If there ever is a final judgement in the sense that the fundies believe, Jesus said that there would be a lot of surprises. The last will be first, and the first will be last—meaning that all of those people who are full of pride and cock sure of their faith and righteousness might have a big surprise in store on that final day. It also means that many of those the fundies were so cock sure had no chance at all and were totally written off may be going into the doors of the Kingdom before they do. I think it will be interesting to see what happens with those atheists and agnostics who did not believe in Jesus consciously in this world but did believe in him unconsciously and wholeheartedly by the way they lived their lives and the things they did for others in this life. Mind you. I am not advocating a program of salvation of atheists by “works” rather than grace. What I am saying is that the things that some people do in this life for others may reflect an extant unconscious state of mind and heart that are (by their very nature) “with Jesus” rather than against him, and Jesus may honor that as true faith in him. If that is true, God may actually give Steve Schafersman the honor of flinging Rousas Rushdoony’s sorry ass into the Lake of Fire. It’s like Jesus and Gomer Pyle said: Surprise!!! Surprise!!! Surprise!!!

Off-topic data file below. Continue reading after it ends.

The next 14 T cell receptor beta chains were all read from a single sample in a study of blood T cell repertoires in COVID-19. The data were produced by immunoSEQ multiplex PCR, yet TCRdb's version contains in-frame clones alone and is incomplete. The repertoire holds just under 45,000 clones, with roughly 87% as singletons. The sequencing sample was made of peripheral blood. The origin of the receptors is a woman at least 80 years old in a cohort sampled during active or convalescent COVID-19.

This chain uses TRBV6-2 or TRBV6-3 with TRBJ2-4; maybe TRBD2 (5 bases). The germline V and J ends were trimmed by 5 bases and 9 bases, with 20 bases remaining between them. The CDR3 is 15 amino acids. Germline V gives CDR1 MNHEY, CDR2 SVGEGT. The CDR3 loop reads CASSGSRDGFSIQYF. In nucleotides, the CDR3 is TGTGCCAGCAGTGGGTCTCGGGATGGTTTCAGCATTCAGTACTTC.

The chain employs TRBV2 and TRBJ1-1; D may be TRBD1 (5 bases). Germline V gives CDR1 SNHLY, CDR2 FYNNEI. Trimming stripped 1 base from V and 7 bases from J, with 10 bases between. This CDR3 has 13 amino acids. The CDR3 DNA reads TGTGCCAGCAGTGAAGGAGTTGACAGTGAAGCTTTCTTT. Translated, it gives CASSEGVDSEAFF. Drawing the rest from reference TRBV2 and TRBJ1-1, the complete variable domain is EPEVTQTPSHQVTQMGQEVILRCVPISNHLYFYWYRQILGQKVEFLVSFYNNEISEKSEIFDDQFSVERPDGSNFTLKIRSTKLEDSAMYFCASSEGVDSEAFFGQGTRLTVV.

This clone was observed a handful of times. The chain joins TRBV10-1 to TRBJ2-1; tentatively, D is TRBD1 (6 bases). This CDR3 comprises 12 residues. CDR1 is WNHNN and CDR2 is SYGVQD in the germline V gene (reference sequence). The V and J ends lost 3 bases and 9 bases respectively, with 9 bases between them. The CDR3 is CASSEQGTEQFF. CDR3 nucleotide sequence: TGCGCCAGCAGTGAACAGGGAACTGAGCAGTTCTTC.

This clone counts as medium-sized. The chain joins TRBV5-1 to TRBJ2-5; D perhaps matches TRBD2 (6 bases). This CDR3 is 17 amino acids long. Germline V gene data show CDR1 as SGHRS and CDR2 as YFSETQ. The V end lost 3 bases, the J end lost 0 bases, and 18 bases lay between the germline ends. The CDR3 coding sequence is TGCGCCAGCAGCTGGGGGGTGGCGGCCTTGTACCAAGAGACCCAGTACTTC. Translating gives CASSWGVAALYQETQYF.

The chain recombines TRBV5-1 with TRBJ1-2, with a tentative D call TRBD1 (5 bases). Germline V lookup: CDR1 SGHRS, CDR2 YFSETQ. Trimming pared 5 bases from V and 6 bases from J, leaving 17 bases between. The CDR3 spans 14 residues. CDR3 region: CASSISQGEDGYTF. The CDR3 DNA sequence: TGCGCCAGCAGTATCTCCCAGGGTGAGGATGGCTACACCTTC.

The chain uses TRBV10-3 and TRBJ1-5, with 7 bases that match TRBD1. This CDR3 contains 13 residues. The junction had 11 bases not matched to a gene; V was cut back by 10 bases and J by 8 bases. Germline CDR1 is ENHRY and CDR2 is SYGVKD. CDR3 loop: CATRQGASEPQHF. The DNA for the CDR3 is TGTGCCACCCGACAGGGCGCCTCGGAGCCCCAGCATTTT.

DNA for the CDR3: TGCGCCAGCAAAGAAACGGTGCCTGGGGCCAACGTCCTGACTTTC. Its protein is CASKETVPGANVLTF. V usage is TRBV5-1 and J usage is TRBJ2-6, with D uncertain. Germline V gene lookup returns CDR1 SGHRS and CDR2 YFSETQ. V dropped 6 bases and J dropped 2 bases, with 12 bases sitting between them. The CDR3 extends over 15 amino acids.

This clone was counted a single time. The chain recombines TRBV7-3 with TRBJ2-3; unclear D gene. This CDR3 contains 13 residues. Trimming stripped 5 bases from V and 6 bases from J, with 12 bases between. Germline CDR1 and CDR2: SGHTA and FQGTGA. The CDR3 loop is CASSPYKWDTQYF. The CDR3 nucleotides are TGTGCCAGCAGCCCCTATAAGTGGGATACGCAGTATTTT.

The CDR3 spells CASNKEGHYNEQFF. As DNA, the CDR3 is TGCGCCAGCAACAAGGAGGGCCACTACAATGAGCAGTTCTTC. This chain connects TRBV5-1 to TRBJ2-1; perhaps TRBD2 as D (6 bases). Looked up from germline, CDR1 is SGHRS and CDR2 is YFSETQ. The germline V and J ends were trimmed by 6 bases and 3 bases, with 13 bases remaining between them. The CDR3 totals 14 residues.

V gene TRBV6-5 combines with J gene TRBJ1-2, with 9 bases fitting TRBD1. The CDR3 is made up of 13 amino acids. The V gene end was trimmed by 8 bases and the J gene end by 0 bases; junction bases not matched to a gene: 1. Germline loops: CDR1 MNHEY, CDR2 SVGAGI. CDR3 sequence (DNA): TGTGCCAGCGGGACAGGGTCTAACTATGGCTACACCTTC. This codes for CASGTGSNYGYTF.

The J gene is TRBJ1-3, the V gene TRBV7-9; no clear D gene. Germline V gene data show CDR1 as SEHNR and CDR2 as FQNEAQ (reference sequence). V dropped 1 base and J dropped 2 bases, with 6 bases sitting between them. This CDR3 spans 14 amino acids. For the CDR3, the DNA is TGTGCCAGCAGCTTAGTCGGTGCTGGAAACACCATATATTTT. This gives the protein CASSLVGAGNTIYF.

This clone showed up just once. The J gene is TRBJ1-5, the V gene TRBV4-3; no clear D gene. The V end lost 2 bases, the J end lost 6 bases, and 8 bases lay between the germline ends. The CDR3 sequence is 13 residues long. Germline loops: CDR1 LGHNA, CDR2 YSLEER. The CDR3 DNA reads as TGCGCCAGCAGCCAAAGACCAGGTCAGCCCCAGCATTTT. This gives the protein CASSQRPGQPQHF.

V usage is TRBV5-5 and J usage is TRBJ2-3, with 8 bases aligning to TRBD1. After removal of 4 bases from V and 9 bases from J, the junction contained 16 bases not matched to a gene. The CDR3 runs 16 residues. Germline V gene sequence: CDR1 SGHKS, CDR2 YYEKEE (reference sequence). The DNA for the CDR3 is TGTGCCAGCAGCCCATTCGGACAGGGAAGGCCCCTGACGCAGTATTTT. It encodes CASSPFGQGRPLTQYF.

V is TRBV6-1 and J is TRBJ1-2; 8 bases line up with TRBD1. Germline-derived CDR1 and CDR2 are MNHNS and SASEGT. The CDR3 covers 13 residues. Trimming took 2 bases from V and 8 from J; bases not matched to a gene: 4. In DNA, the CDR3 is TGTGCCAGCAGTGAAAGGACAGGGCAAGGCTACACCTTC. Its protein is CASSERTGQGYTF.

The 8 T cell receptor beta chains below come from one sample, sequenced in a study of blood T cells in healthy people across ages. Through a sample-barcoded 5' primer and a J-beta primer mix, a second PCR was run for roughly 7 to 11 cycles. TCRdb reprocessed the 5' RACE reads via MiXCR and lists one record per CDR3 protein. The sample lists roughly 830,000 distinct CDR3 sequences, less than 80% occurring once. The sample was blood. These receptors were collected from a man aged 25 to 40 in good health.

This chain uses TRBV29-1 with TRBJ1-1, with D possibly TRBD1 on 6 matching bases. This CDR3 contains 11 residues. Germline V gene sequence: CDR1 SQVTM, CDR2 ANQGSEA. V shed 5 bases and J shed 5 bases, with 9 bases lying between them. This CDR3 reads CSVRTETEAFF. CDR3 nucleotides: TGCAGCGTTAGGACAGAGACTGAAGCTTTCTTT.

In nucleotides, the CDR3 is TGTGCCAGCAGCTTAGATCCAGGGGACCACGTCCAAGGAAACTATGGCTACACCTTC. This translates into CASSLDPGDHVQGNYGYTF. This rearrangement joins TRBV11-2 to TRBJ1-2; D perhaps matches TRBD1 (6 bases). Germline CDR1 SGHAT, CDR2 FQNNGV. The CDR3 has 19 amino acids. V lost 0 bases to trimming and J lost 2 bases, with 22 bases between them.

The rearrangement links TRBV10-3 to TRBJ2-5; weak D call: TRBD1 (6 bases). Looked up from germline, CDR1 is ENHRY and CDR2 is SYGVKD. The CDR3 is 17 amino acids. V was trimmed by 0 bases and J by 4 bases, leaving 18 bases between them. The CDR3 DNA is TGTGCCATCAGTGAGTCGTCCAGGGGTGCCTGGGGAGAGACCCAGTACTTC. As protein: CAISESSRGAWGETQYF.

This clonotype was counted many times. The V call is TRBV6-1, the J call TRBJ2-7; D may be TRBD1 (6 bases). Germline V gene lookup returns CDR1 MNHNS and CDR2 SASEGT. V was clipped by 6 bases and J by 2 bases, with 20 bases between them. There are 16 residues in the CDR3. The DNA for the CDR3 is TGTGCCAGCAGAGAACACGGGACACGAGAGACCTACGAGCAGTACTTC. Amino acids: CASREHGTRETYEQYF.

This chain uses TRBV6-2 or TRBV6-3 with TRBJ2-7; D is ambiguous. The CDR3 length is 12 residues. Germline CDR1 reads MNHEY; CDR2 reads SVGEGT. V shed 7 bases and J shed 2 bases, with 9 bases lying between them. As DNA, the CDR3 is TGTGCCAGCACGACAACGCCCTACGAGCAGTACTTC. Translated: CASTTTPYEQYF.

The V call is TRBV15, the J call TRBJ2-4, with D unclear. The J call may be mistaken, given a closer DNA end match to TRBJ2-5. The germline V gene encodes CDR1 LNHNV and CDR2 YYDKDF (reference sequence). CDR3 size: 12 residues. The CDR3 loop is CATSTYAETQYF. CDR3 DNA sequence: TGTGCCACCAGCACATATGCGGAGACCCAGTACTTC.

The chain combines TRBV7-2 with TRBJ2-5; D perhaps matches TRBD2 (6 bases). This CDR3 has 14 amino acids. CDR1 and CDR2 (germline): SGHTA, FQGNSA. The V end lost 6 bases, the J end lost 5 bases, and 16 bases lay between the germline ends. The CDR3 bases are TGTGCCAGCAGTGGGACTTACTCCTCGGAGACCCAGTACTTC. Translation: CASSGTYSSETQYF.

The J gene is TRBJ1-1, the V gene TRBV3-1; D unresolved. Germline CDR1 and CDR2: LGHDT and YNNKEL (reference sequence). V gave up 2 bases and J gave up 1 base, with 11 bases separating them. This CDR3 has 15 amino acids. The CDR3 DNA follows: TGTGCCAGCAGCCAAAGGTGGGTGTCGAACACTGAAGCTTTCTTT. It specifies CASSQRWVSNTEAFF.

3. It is clear that the agenda of the Far Right and especially Steve Green, that they’re going to try to mandate the teachings and doctrines of a holey book that is ancient in origin and was written by a group of goat herders who were hallucinating on some type of weed or chemical substance. The mandating of doctrinal teachings of the buybull, is not only unconstitutional but shows a penchant for authoritarian regimes.
    Too often the real agenda of the Far Right is couched in simple terms, but the hidden agenda is one which will cause authoritarianism to become the mode of operation of the government of the U.S. We are not an authoritarian government despite the protestations to the contrary. We progressives/liberals value freedom of conscience and of course freedom from religion. The Far Right would put in place policies that are antithetical to freedom and that would make the Islamic nations look like America used to. We must start being the change that we wish to have, Americans of conscience must become politically astute and not apathetic towards the freedoms that we want to be the future of our nation.